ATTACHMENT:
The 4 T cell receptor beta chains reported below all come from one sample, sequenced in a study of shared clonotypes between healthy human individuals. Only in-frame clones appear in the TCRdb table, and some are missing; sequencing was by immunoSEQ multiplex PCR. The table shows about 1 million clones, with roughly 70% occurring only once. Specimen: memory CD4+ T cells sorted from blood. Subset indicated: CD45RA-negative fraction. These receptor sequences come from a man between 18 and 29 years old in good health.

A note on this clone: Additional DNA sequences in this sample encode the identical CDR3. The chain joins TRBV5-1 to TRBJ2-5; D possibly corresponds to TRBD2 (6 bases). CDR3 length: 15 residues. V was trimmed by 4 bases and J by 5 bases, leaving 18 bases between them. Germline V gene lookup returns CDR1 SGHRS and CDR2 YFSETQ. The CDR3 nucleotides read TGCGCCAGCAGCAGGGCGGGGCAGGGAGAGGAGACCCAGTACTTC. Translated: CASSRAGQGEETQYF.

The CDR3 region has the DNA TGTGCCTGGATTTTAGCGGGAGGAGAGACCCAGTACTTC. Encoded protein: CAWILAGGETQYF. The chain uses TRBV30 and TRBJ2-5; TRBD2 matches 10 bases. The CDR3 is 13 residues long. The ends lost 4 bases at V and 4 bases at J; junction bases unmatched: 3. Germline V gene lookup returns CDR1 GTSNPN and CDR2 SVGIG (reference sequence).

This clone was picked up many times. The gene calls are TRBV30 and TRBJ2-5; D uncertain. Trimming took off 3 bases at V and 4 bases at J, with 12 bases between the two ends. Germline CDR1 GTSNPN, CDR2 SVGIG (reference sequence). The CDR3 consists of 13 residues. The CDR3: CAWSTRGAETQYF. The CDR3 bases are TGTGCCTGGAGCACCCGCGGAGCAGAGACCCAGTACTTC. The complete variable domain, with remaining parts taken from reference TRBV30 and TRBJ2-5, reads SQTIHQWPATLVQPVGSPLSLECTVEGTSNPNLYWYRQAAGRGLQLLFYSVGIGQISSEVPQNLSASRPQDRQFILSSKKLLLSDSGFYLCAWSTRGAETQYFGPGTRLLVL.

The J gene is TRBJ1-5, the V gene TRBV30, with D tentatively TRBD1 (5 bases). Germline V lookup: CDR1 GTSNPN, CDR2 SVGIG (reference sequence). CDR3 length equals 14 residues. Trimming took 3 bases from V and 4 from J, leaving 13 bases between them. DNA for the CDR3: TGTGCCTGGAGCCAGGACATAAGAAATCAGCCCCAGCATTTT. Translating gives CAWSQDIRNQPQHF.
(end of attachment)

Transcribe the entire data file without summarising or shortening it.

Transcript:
The 4 T cell receptor beta chains reported below all come from one sample, sequenced in a study of shared clonotypes between healthy human individuals. Only in-frame clones appear in the TCRdb table, and some are missing; sequencing was by immunoSEQ multiplex PCR. The table shows about 1 million clones, with roughly 70% occurring only once. Specimen: memory CD4+ T cells sorted from blood. Subset indicated: CD45RA-negative fraction. These receptor sequences come from a man between 18 and 29 years old in good health.

A note on this clone: Additional DNA sequences in this sample encode the identical CDR3. The chain joins TRBV5-1 to TRBJ2-5; D possibly corresponds to TRBD2 (6 bases). CDR3 length: 15 residues. V was trimmed by 4 bases and J by 5 bases, leaving 18 bases between them. Germline V gene lookup returns CDR1 SGHRS and CDR2 YFSETQ. The CDR3 nucleotides read TGCGCCAGCAGCAGGGCGGGGCAGGGAGAGGAGACCCAGTACTTC. Translated: CASSRAGQGEETQYF.

The CDR3 region has the DNA TGTGCCTGGATTTTAGCGGGAGGAGAGACCCAGTACTTC. Encoded protein: CAWILAGGETQYF. The chain uses TRBV30 and TRBJ2-5; TRBD2 matches 10 bases. The CDR3 is 13 residues long. The ends lost 4 bases at V and 4 bases at J; junction bases unmatched: 3. Germline V gene lookup returns CDR1 GTSNPN and CDR2 SVGIG (reference sequence).

This clone was picked up many times. The gene calls are TRBV30 and TRBJ2-5; D uncertain. Trimming took off 3 bases at V and 4 bases at J, with 12 bases between the two ends. Germline CDR1 GTSNPN, CDR2 SVGIG (reference sequence). The CDR3 consists of 13 residues. The CDR3: CAWSTRGAETQYF. The CDR3 bases are TGTGCCTGGAGCACCCGCGGAGCAGAGACCCAGTACTTC. The complete variable domain, with remaining parts taken from reference TRBV30 and TRBJ2-5, reads SQTIHQWPATLVQPVGSPLSLECTVEGTSNPNLYWYRQAAGRGLQLLFYSVGIGQISSEVPQNLSASRPQDRQFILSSKKLLLSDSGFYLCAWSTRGAETQYFGPGTRLLVL.

The J gene is TRBJ1-5, the V gene TRBV30, with D tentatively TRBD1 (5 bases). Germline V lookup: CDR1 GTSNPN, CDR2 SVGIG (reference sequence). CDR3 length equals 14 residues. Trimming took 3 bases from V and 4 from J, leaving 13 bases between them. DNA for the CDR3: TGTGCCTGGAGCCAGGACATAAGAAATCAGCCCCAGCATTTT. Translating gives CAWSQDIRNQPQHF.